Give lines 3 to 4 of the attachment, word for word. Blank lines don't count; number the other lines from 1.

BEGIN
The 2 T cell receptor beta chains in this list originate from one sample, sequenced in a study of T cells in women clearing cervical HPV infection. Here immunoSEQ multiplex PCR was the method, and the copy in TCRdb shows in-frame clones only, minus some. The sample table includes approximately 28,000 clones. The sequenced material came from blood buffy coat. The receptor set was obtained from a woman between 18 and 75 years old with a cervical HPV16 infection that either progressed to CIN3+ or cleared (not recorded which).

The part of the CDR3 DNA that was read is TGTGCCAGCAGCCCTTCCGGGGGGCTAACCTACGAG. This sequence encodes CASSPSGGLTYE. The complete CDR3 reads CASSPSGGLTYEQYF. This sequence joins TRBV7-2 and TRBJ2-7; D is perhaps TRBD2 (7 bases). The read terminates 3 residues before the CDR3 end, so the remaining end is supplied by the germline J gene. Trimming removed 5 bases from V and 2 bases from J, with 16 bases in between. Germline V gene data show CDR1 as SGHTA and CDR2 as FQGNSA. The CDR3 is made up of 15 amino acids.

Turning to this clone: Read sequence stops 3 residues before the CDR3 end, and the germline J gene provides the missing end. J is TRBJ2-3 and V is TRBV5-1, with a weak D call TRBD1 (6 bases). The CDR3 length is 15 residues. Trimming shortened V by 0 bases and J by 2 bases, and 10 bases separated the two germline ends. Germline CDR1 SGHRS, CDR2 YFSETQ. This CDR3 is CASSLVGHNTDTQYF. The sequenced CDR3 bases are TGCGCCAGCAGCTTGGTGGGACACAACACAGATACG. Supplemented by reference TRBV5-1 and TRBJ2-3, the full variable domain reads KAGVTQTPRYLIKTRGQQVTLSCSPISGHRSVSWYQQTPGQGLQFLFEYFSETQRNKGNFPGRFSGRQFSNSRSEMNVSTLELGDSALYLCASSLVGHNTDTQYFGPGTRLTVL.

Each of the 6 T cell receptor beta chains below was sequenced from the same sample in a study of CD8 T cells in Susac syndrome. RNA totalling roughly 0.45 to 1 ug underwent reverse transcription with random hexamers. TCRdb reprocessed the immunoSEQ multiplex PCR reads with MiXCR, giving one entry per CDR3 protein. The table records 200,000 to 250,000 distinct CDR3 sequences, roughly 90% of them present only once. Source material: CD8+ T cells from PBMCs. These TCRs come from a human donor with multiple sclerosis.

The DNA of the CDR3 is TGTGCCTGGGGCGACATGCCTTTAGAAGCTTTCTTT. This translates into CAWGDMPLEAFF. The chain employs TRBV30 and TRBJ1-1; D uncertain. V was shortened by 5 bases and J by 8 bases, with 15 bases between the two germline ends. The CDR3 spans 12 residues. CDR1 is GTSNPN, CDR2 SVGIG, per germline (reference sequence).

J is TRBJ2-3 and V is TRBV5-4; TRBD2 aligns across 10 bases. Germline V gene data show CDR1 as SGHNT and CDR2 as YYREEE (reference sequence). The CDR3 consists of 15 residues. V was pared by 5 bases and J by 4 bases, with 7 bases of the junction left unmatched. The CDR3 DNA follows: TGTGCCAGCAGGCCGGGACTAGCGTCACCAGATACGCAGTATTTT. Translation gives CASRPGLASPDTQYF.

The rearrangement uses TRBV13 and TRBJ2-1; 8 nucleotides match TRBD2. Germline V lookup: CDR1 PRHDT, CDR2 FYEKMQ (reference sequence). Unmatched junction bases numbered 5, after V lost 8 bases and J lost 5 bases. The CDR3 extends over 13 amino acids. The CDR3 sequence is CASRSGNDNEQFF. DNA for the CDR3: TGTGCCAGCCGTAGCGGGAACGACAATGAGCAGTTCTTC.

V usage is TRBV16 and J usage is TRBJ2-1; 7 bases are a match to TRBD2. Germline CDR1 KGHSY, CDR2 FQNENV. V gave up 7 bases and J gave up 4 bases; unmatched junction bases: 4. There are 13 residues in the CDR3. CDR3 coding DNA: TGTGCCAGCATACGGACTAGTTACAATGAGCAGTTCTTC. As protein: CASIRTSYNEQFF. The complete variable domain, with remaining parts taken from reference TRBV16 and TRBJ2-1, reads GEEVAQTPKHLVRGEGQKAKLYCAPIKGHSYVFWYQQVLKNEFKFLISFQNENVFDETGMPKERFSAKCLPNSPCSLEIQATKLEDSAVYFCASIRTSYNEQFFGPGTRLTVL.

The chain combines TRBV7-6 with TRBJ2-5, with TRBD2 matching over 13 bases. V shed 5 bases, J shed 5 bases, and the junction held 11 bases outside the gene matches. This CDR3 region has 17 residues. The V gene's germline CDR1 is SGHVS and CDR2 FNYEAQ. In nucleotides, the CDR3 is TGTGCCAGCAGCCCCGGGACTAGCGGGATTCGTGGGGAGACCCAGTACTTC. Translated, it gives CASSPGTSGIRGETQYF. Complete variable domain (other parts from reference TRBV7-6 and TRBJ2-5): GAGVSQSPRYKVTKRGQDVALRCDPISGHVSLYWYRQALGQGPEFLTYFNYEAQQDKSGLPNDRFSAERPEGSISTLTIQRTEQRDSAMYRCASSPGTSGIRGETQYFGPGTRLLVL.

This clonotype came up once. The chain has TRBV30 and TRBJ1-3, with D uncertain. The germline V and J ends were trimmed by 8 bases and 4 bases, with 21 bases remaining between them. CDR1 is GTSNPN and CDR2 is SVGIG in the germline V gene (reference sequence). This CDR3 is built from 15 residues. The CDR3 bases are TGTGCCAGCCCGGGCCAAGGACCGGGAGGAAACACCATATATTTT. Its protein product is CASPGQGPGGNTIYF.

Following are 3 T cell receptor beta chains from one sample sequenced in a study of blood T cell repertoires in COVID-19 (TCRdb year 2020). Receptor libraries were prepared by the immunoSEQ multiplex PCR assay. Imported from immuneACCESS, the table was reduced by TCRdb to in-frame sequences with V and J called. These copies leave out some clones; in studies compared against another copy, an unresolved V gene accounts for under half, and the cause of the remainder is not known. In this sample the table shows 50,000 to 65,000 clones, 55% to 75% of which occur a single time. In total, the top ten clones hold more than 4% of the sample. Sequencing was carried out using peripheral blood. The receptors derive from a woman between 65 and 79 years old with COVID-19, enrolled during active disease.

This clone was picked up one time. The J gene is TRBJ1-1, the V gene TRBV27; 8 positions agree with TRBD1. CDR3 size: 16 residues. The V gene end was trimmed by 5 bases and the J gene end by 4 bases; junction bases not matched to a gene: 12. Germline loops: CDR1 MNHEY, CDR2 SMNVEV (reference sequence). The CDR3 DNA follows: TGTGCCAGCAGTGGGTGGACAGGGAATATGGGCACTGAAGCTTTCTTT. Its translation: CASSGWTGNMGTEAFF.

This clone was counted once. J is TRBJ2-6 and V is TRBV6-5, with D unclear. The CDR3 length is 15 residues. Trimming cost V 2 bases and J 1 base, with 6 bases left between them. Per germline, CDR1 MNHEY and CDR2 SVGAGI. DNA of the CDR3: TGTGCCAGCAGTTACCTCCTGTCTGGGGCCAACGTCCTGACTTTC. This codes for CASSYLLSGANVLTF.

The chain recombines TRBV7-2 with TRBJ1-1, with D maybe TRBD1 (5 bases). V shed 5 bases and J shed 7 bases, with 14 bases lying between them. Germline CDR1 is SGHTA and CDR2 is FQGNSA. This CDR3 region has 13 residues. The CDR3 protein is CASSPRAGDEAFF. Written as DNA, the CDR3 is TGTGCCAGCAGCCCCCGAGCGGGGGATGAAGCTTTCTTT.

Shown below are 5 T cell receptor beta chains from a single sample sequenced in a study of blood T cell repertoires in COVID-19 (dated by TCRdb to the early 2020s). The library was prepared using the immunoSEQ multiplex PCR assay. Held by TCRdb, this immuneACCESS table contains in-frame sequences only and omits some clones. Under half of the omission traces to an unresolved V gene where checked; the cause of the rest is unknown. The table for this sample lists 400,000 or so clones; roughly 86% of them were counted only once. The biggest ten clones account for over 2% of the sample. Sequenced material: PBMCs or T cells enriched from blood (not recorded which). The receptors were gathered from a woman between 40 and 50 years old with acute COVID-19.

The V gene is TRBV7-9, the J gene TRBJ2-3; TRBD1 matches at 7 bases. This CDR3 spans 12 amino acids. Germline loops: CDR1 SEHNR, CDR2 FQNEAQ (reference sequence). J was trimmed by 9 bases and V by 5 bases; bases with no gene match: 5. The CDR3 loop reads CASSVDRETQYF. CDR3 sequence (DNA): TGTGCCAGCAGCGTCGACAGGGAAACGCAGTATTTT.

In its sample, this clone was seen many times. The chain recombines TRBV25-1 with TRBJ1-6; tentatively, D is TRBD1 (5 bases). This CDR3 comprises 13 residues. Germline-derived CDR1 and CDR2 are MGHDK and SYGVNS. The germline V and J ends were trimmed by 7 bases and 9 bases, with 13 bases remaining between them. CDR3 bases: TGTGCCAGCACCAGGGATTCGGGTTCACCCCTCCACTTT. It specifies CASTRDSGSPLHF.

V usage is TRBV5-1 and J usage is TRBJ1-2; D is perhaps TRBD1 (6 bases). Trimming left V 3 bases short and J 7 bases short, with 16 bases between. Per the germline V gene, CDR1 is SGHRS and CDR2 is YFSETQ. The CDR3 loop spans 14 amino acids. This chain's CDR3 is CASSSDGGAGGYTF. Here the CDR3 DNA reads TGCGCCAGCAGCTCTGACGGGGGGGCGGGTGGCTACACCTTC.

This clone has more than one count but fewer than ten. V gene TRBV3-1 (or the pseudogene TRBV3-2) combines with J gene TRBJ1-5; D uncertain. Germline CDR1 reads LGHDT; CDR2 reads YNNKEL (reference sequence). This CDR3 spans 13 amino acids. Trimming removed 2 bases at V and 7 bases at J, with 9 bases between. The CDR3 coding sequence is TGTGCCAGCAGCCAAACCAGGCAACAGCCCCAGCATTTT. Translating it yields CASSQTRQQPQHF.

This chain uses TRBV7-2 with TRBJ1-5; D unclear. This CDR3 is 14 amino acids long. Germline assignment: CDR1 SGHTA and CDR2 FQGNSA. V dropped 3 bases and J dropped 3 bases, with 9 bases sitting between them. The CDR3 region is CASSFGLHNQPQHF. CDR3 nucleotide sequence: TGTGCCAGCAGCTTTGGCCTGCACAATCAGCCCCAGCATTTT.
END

Turning to this clone: Read sequence stops 3 residues before the CDR3 end, and the germline J gene provides the missing end. J is TRBJ2-3 and V is TRBV5-1, with a weak D call TRBD1 (6 bases). The CDR3 length is 15 residues. Trimming shortened V by 0 bases and J by 2 bases, and 10 bases separated the two germline ends. Germline CDR1 SGHRS, CDR2 YFSETQ. This CDR3 is CASSLVGHNTDTQYF. The sequenced CDR3 bases are TGCGCCAGCAGCTTGGTGGGACACAACACAGATACG. Supplemented by reference TRBV5-1 and TRBJ2-3, the full variable domain reads KAGVTQTPRYLIKTRGQQVTLSCSPISGHRSVSWYQQTPGQGLQFLFEYFSETQRNKGNFPGRFSGRQFSNSRSEMNVSTLELGDSALYLCASSLVGHNTDTQYFGPGTRLTVL.

Each of the 6 T cell receptor beta chains below was sequenced from the same sample in a study of CD8 T cells in Susac syndrome. RNA totalling roughly 0.45 to 1 ug underwent reverse transcription with random hexamers. TCRdb reprocessed the immunoSEQ multiplex PCR reads with MiXCR, giving one entry per CDR3 protein. The table records 200,000 to 250,000 distinct CDR3 sequences, roughly 90% of them present only once. Source material: CD8+ T cells from PBMCs. These TCRs come from a human donor with multiple sclerosis.